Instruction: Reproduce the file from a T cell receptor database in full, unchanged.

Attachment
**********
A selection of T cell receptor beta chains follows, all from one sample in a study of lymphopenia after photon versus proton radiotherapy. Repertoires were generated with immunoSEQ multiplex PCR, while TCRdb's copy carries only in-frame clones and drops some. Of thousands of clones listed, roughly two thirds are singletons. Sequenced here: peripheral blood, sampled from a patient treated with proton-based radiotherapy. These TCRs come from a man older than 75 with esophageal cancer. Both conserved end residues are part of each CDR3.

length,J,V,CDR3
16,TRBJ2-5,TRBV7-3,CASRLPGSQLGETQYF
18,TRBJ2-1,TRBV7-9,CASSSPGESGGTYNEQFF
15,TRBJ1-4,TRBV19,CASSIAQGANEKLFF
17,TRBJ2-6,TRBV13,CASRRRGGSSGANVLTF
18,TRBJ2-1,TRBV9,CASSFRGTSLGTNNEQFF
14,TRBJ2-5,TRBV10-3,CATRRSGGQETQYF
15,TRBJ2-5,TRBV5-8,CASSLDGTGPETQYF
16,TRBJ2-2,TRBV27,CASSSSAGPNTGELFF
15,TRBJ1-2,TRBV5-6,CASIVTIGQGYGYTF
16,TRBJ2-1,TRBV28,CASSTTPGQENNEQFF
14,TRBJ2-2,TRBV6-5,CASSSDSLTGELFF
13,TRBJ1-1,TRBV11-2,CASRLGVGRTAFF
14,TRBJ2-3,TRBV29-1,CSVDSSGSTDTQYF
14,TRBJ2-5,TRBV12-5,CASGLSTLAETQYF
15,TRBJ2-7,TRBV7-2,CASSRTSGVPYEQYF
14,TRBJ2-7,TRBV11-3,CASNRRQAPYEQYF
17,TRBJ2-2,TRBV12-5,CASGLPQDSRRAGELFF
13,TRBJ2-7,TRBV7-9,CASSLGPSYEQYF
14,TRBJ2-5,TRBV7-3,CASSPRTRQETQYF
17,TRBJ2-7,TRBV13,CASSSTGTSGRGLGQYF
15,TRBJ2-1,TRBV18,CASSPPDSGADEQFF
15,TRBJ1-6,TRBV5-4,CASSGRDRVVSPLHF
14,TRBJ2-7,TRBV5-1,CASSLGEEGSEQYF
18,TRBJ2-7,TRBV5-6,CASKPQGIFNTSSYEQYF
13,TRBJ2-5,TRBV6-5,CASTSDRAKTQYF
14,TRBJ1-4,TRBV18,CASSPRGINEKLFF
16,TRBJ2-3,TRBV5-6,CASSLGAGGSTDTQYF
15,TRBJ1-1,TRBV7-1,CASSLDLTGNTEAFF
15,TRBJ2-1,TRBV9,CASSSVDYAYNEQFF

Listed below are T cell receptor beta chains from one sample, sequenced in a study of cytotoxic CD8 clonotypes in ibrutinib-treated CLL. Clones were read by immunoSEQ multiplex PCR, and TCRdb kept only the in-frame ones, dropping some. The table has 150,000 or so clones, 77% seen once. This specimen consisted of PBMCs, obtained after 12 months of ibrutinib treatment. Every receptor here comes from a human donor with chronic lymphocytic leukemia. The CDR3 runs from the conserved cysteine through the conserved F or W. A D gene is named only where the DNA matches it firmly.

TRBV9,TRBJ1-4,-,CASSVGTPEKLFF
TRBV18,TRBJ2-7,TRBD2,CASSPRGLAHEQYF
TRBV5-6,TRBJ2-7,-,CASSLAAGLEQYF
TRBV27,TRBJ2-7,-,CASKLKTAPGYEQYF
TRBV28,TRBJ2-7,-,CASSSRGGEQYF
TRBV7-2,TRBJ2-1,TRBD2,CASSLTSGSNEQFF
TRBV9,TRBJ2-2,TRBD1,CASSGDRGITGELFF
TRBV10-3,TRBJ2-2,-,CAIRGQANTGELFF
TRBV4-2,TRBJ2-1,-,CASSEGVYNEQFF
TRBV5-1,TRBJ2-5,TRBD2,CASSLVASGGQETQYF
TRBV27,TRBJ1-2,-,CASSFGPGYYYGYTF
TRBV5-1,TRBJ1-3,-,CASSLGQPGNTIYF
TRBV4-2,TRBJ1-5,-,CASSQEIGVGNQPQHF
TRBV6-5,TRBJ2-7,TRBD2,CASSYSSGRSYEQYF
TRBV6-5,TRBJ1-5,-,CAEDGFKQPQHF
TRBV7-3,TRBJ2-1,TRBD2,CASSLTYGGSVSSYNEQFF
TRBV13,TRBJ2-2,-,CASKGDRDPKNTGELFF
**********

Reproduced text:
A selection of T cell receptor beta chains follows, all from one sample in a study of lymphopenia after photon versus proton radiotherapy. Repertoires were generated with immunoSEQ multiplex PCR, while TCRdb's copy carries only in-frame clones and drops some. Of thousands of clones listed, roughly two thirds are singletons. Sequenced here: peripheral blood, sampled from a patient treated with proton-based radiotherapy. These TCRs come from a man older than 75 with esophageal cancer. Both conserved end residues are part of each CDR3.

length,J,V,CDR3
16,TRBJ2-5,TRBV7-3,CASRLPGSQLGETQYF
18,TRBJ2-1,TRBV7-9,CASSSPGESGGTYNEQFF
15,TRBJ1-4,TRBV19,CASSIAQGANEKLFF
17,TRBJ2-6,TRBV13,CASRRRGGSSGANVLTF
18,TRBJ2-1,TRBV9,CASSFRGTSLGTNNEQFF
14,TRBJ2-5,TRBV10-3,CATRRSGGQETQYF
15,TRBJ2-5,TRBV5-8,CASSLDGTGPETQYF
16,TRBJ2-2,TRBV27,CASSSSAGPNTGELFF
15,TRBJ1-2,TRBV5-6,CASIVTIGQGYGYTF
16,TRBJ2-1,TRBV28,CASSTTPGQENNEQFF
14,TRBJ2-2,TRBV6-5,CASSSDSLTGELFF
13,TRBJ1-1,TRBV11-2,CASRLGVGRTAFF
14,TRBJ2-3,TRBV29-1,CSVDSSGSTDTQYF
14,TRBJ2-5,TRBV12-5,CASGLSTLAETQYF
15,TRBJ2-7,TRBV7-2,CASSRTSGVPYEQYF
14,TRBJ2-7,TRBV11-3,CASNRRQAPYEQYF
17,TRBJ2-2,TRBV12-5,CASGLPQDSRRAGELFF
13,TRBJ2-7,TRBV7-9,CASSLGPSYEQYF
14,TRBJ2-5,TRBV7-3,CASSPRTRQETQYF
17,TRBJ2-7,TRBV13,CASSSTGTSGRGLGQYF
15,TRBJ2-1,TRBV18,CASSPPDSGADEQFF
15,TRBJ1-6,TRBV5-4,CASSGRDRVVSPLHF
14,TRBJ2-7,TRBV5-1,CASSLGEEGSEQYF
18,TRBJ2-7,TRBV5-6,CASKPQGIFNTSSYEQYF
13,TRBJ2-5,TRBV6-5,CASTSDRAKTQYF
14,TRBJ1-4,TRBV18,CASSPRGINEKLFF
16,TRBJ2-3,TRBV5-6,CASSLGAGGSTDTQYF
15,TRBJ1-1,TRBV7-1,CASSLDLTGNTEAFF
15,TRBJ2-1,TRBV9,CASSSVDYAYNEQFF

Listed below are T cell receptor beta chains from one sample, sequenced in a study of cytotoxic CD8 clonotypes in ibrutinib-treated CLL. Clones were read by immunoSEQ multiplex PCR, and TCRdb kept only the in-frame ones, dropping some. The table has 150,000 or so clones, 77% seen once. This specimen consisted of PBMCs, obtained after 12 months of ibrutinib treatment. Every receptor here comes from a human donor with chronic lymphocytic leukemia. The CDR3 runs from the conserved cysteine through the conserved F or W. A D gene is named only where the DNA matches it firmly.

TRBV9,TRBJ1-4,-,CASSVGTPEKLFF
TRBV18,TRBJ2-7,TRBD2,CASSPRGLAHEQYF
TRBV5-6,TRBJ2-7,-,CASSLAAGLEQYF
TRBV27,TRBJ2-7,-,CASKLKTAPGYEQYF
TRBV28,TRBJ2-7,-,CASSSRGGEQYF
TRBV7-2,TRBJ2-1,TRBD2,CASSLTSGSNEQFF
TRBV9,TRBJ2-2,TRBD1,CASSGDRGITGELFF
TRBV10-3,TRBJ2-2,-,CAIRGQANTGELFF
TRBV4-2,TRBJ2-1,-,CASSEGVYNEQFF
TRBV5-1,TRBJ2-5,TRBD2,CASSLVASGGQETQYF
TRBV27,TRBJ1-2,-,CASSFGPGYYYGYTF
TRBV5-1,TRBJ1-3,-,CASSLGQPGNTIYF
TRBV4-2,TRBJ1-5,-,CASSQEIGVGNQPQHF
TRBV6-5,TRBJ2-7,TRBD2,CASSYSSGRSYEQYF
TRBV6-5,TRBJ1-5,-,CAEDGFKQPQHF
TRBV7-3,TRBJ2-1,TRBD2,CASSLTYGGSVSSYNEQFF
TRBV13,TRBJ2-2,-,CASKGDRDPKNTGELFF